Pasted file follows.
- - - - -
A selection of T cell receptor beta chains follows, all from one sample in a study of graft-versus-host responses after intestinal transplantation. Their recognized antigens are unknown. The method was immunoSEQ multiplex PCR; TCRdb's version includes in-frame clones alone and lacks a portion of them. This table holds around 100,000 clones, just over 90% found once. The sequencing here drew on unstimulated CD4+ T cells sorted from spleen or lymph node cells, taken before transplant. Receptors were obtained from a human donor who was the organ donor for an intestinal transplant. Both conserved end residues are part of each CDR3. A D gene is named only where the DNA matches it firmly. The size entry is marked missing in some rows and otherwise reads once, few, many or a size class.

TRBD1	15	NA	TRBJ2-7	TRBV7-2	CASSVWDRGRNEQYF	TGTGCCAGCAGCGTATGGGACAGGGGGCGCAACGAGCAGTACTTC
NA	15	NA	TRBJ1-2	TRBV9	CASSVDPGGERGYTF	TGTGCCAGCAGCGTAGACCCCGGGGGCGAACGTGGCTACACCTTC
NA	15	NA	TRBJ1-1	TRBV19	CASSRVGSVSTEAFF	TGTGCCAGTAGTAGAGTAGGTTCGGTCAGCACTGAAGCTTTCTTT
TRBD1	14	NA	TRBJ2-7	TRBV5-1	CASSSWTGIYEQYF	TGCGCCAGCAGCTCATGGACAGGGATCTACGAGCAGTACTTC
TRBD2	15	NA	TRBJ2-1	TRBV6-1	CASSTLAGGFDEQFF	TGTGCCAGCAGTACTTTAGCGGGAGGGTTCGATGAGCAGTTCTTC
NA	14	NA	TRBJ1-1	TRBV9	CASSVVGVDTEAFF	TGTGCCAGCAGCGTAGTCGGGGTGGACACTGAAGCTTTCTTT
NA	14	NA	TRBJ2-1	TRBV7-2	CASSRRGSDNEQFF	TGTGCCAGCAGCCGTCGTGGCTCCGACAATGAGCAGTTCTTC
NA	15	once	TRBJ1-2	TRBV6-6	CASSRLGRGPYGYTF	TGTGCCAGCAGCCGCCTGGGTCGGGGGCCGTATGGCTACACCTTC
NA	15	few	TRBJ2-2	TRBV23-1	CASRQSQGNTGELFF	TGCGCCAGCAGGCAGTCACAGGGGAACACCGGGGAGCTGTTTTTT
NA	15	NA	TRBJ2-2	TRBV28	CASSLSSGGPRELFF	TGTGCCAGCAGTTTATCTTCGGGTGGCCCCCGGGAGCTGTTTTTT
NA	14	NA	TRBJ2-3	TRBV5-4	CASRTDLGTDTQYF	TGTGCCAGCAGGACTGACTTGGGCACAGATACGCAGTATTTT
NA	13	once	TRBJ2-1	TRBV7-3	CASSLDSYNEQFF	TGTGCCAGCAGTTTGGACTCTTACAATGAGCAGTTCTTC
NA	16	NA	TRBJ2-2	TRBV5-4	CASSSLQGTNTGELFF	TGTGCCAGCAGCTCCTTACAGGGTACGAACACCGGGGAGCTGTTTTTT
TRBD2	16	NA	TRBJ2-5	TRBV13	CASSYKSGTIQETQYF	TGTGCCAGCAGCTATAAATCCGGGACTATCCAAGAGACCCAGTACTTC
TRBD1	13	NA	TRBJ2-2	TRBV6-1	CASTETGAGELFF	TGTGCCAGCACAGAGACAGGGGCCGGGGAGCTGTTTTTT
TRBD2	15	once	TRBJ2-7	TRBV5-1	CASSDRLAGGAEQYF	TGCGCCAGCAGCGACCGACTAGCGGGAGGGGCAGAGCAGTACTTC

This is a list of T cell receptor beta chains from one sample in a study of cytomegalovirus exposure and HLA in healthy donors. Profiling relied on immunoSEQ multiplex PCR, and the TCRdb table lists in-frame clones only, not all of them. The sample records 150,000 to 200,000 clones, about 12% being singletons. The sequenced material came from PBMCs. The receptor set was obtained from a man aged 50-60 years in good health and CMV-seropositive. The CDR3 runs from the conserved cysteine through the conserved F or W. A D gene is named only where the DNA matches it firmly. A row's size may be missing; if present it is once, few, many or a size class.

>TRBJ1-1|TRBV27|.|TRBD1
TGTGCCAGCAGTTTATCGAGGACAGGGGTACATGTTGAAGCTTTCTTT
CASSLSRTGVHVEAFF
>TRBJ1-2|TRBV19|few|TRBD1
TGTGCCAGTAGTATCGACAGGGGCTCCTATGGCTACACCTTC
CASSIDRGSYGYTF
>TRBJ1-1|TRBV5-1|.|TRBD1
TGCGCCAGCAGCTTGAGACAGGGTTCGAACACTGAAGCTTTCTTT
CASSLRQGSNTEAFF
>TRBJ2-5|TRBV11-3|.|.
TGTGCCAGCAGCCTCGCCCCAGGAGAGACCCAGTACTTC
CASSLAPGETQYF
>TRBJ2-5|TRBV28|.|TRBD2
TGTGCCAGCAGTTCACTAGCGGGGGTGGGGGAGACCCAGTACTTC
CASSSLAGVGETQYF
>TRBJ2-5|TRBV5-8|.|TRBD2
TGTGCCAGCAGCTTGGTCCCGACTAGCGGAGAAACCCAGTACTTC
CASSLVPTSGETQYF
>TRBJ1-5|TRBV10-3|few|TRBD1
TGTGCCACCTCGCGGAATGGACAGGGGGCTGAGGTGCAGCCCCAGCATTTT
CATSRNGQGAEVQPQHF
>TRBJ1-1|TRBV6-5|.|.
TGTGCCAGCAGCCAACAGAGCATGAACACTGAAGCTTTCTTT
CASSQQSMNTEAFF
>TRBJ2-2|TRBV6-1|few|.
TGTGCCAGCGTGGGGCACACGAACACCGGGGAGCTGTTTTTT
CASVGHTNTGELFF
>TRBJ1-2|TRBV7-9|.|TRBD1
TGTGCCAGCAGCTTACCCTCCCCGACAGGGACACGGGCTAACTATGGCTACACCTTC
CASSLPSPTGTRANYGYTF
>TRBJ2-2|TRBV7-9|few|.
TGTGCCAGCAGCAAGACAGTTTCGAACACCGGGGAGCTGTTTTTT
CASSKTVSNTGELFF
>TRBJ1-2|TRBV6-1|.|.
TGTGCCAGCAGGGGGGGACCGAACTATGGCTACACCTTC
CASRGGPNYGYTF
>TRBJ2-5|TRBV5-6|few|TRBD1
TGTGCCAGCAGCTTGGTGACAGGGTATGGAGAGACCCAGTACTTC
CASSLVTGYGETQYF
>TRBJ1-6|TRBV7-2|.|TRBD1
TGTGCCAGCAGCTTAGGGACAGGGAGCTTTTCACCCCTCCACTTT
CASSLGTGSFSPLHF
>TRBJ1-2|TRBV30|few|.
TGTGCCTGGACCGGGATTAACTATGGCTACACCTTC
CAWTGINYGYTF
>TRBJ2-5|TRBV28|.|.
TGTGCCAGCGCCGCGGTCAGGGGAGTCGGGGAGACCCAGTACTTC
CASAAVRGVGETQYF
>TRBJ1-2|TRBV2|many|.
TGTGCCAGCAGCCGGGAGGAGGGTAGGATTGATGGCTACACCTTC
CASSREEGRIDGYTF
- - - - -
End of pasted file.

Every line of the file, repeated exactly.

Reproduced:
A selection of T cell receptor beta chains follows, all from one sample in a study of graft-versus-host responses after intestinal transplantation. Their recognized antigens are unknown. The method was immunoSEQ multiplex PCR; TCRdb's version includes in-frame clones alone and lacks a portion of them. This table holds around 100,000 clones, just over 90% found once. The sequencing here drew on unstimulated CD4+ T cells sorted from spleen or lymph node cells, taken before transplant. Receptors were obtained from a human donor who was the organ donor for an intestinal transplant. Both conserved end residues are part of each CDR3. A D gene is named only where the DNA matches it firmly. The size entry is marked missing in some rows and otherwise reads once, few, many or a size class.

TRBD1	15	NA	TRBJ2-7	TRBV7-2	CASSVWDRGRNEQYF	TGTGCCAGCAGCGTATGGGACAGGGGGCGCAACGAGCAGTACTTC
NA	15	NA	TRBJ1-2	TRBV9	CASSVDPGGERGYTF	TGTGCCAGCAGCGTAGACCCCGGGGGCGAACGTGGCTACACCTTC
NA	15	NA	TRBJ1-1	TRBV19	CASSRVGSVSTEAFF	TGTGCCAGTAGTAGAGTAGGTTCGGTCAGCACTGAAGCTTTCTTT
TRBD1	14	NA	TRBJ2-7	TRBV5-1	CASSSWTGIYEQYF	TGCGCCAGCAGCTCATGGACAGGGATCTACGAGCAGTACTTC
TRBD2	15	NA	TRBJ2-1	TRBV6-1	CASSTLAGGFDEQFF	TGTGCCAGCAGTACTTTAGCGGGAGGGTTCGATGAGCAGTTCTTC
NA	14	NA	TRBJ1-1	TRBV9	CASSVVGVDTEAFF	TGTGCCAGCAGCGTAGTCGGGGTGGACACTGAAGCTTTCTTT
NA	14	NA	TRBJ2-1	TRBV7-2	CASSRRGSDNEQFF	TGTGCCAGCAGCCGTCGTGGCTCCGACAATGAGCAGTTCTTC
NA	15	once	TRBJ1-2	TRBV6-6	CASSRLGRGPYGYTF	TGTGCCAGCAGCCGCCTGGGTCGGGGGCCGTATGGCTACACCTTC
NA	15	few	TRBJ2-2	TRBV23-1	CASRQSQGNTGELFF	TGCGCCAGCAGGCAGTCACAGGGGAACACCGGGGAGCTGTTTTTT
NA	15	NA	TRBJ2-2	TRBV28	CASSLSSGGPRELFF	TGTGCCAGCAGTTTATCTTCGGGTGGCCCCCGGGAGCTGTTTTTT
NA	14	NA	TRBJ2-3	TRBV5-4	CASRTDLGTDTQYF	TGTGCCAGCAGGACTGACTTGGGCACAGATACGCAGTATTTT
NA	13	once	TRBJ2-1	TRBV7-3	CASSLDSYNEQFF	TGTGCCAGCAGTTTGGACTCTTACAATGAGCAGTTCTTC
NA	16	NA	TRBJ2-2	TRBV5-4	CASSSLQGTNTGELFF	TGTGCCAGCAGCTCCTTACAGGGTACGAACACCGGGGAGCTGTTTTTT
TRBD2	16	NA	TRBJ2-5	TRBV13	CASSYKSGTIQETQYF	TGTGCCAGCAGCTATAAATCCGGGACTATCCAAGAGACCCAGTACTTC
TRBD1	13	NA	TRBJ2-2	TRBV6-1	CASTETGAGELFF	TGTGCCAGCACAGAGACAGGGGCCGGGGAGCTGTTTTTT
TRBD2	15	once	TRBJ2-7	TRBV5-1	CASSDRLAGGAEQYF	TGCGCCAGCAGCGACCGACTAGCGGGAGGGGCAGAGCAGTACTTC

This is a list of T cell receptor beta chains from one sample in a study of cytomegalovirus exposure and HLA in healthy donors. Profiling relied on immunoSEQ multiplex PCR, and the TCRdb table lists in-frame clones only, not all of them. The sample records 150,000 to 200,000 clones, about 12% being singletons. The sequenced material came from PBMCs. The receptor set was obtained from a man aged 50-60 years in good health and CMV-seropositive. The CDR3 runs from the conserved cysteine through the conserved F or W. A D gene is named only where the DNA matches it firmly. A row's size may be missing; if present it is once, few, many or a size class.

>TRBJ1-1|TRBV27|.|TRBD1
TGTGCCAGCAGTTTATCGAGGACAGGGGTACATGTTGAAGCTTTCTTT
CASSLSRTGVHVEAFF
>TRBJ1-2|TRBV19|few|TRBD1
TGTGCCAGTAGTATCGACAGGGGCTCCTATGGCTACACCTTC
CASSIDRGSYGYTF
>TRBJ1-1|TRBV5-1|.|TRBD1
TGCGCCAGCAGCTTGAGACAGGGTTCGAACACTGAAGCTTTCTTT
CASSLRQGSNTEAFF
>TRBJ2-5|TRBV11-3|.|.
TGTGCCAGCAGCCTCGCCCCAGGAGAGACCCAGTACTTC
CASSLAPGETQYF
>TRBJ2-5|TRBV28|.|TRBD2
TGTGCCAGCAGTTCACTAGCGGGGGTGGGGGAGACCCAGTACTTC
CASSSLAGVGETQYF
>TRBJ2-5|TRBV5-8|.|TRBD2
TGTGCCAGCAGCTTGGTCCCGACTAGCGGAGAAACCCAGTACTTC
CASSLVPTSGETQYF
>TRBJ1-5|TRBV10-3|few|TRBD1
TGTGCCACCTCGCGGAATGGACAGGGGGCTGAGGTGCAGCCCCAGCATTTT
CATSRNGQGAEVQPQHF
>TRBJ1-1|TRBV6-5|.|.
TGTGCCAGCAGCCAACAGAGCATGAACACTGAAGCTTTCTTT
CASSQQSMNTEAFF
>TRBJ2-2|TRBV6-1|few|.
TGTGCCAGCGTGGGGCACACGAACACCGGGGAGCTGTTTTTT
CASVGHTNTGELFF
>TRBJ1-2|TRBV7-9|.|TRBD1
TGTGCCAGCAGCTTACCCTCCCCGACAGGGACACGGGCTAACTATGGCTACACCTTC
CASSLPSPTGTRANYGYTF
>TRBJ2-2|TRBV7-9|few|.
TGTGCCAGCAGCAAGACAGTTTCGAACACCGGGGAGCTGTTTTTT
CASSKTVSNTGELFF
>TRBJ1-2|TRBV6-1|.|.
TGTGCCAGCAGGGGGGGACCGAACTATGGCTACACCTTC
CASRGGPNYGYTF
>TRBJ2-5|TRBV5-6|few|TRBD1
TGTGCCAGCAGCTTGGTGACAGGGTATGGAGAGACCCAGTACTTC
CASSLVTGYGETQYF
>TRBJ1-6|TRBV7-2|.|TRBD1
TGTGCCAGCAGCTTAGGGACAGGGAGCTTTTCACCCCTCCACTTT
CASSLGTGSFSPLHF
>TRBJ1-2|TRBV30|few|.
TGTGCCTGGACCGGGATTAACTATGGCTACACCTTC
CAWTGINYGYTF
>TRBJ2-5|TRBV28|.|.
TGTGCCAGCGCCGCGGTCAGGGGAGTCGGGGAGACCCAGTACTTC
CASAAVRGVGETQYF
>TRBJ1-2|TRBV2|many|.
TGTGCCAGCAGCCGGGAGGAGGGTAGGATTGATGGCTACACCTTC
CASSREEGRIDGYTF